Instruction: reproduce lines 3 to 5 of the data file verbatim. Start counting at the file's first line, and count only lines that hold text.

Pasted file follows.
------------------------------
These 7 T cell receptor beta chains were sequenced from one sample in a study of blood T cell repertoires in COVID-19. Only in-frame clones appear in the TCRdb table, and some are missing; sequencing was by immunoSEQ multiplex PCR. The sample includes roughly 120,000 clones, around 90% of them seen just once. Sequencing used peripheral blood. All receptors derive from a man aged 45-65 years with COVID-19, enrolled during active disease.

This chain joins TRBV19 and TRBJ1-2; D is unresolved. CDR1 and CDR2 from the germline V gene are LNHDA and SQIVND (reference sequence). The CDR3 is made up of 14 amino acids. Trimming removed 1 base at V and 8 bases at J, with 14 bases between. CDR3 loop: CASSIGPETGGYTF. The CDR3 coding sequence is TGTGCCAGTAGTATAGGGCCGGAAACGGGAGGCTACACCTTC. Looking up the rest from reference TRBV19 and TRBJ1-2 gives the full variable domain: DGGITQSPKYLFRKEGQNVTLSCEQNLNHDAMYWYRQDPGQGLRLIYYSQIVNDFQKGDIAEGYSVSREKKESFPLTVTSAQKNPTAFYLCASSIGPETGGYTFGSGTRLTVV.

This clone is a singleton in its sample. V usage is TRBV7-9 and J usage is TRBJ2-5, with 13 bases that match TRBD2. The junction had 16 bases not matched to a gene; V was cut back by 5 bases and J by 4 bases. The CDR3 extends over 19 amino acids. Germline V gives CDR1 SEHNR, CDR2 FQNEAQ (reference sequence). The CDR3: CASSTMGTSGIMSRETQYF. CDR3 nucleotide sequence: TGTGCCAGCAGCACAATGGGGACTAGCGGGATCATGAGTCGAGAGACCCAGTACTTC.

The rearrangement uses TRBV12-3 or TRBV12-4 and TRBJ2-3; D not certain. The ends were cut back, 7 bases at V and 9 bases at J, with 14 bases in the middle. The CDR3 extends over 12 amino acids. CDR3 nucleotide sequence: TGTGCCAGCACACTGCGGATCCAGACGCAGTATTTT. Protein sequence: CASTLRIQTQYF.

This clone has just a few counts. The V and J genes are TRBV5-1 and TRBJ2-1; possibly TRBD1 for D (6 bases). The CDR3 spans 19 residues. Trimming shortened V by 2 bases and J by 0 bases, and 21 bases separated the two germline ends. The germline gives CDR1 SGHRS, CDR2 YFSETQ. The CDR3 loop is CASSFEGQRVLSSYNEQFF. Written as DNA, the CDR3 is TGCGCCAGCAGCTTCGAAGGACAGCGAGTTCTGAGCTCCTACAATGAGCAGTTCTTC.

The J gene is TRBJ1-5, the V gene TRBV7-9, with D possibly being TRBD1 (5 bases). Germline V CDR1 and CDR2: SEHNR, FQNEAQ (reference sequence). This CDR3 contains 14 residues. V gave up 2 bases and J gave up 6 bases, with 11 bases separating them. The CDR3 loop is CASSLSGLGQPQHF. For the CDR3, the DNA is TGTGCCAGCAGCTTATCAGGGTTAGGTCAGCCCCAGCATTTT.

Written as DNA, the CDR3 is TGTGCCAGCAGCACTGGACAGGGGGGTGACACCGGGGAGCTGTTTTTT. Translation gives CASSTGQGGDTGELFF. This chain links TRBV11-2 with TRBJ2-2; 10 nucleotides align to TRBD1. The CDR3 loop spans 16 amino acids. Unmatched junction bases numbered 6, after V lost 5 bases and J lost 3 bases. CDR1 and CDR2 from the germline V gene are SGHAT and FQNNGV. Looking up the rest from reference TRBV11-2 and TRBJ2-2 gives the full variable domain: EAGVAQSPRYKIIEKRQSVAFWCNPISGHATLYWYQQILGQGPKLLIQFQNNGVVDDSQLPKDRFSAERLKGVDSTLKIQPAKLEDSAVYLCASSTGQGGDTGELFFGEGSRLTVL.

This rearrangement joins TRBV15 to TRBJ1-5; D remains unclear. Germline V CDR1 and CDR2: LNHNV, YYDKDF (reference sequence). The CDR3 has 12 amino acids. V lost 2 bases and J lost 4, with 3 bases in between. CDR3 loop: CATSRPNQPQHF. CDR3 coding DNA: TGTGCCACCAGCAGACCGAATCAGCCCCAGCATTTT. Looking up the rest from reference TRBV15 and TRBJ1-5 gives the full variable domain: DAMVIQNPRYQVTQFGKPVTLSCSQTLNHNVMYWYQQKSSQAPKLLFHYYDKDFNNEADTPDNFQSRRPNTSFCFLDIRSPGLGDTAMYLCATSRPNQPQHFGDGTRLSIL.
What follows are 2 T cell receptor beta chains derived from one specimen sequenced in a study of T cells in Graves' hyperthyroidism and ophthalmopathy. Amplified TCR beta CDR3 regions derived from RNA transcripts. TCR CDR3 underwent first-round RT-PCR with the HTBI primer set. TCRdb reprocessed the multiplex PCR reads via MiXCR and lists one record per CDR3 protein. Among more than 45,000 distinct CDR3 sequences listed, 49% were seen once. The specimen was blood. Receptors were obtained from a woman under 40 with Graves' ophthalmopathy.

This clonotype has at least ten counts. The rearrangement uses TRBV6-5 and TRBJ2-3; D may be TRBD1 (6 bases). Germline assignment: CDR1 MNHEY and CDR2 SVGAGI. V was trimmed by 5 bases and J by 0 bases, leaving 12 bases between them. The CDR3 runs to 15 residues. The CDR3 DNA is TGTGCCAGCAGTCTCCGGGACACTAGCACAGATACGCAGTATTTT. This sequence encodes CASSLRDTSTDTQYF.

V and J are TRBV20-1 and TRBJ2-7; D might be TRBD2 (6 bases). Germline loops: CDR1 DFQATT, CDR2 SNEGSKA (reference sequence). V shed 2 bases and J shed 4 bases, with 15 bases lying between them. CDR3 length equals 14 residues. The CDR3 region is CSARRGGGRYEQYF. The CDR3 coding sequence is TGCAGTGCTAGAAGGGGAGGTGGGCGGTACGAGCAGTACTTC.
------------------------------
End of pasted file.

This clone is a singleton in its sample. V usage is TRBV7-9 and J usage is TRBJ2-5, with 13 bases that match TRBD2. The junction had 16 bases not matched to a gene; V was cut back by 5 bases and J by 4 bases. The CDR3 extends over 19 amino acids. Germline V gives CDR1 SEHNR, CDR2 FQNEAQ (reference sequence). The CDR3: CASSTMGTSGIMSRETQYF. CDR3 nucleotide sequence: TGTGCCAGCAGCACAATGGGGACTAGCGGGATCATGAGTCGAGAGACCCAGTACTTC.

The rearrangement uses TRBV12-3 or TRBV12-4 and TRBJ2-3; D not certain. The ends were cut back, 7 bases at V and 9 bases at J, with 14 bases in the middle. The CDR3 extends over 12 amino acids. CDR3 nucleotide sequence: TGTGCCAGCACACTGCGGATCCAGACGCAGTATTTT. Protein sequence: CASTLRIQTQYF.

This clone has just a few counts. The V and J genes are TRBV5-1 and TRBJ2-1; possibly TRBD1 for D (6 bases). The CDR3 spans 19 residues. Trimming shortened V by 2 bases and J by 0 bases, and 21 bases separated the two germline ends. The germline gives CDR1 SGHRS, CDR2 YFSETQ. The CDR3 loop is CASSFEGQRVLSSYNEQFF. Written as DNA, the CDR3 is TGCGCCAGCAGCTTCGAAGGACAGCGAGTTCTGAGCTCCTACAATGAGCAGTTCTTC.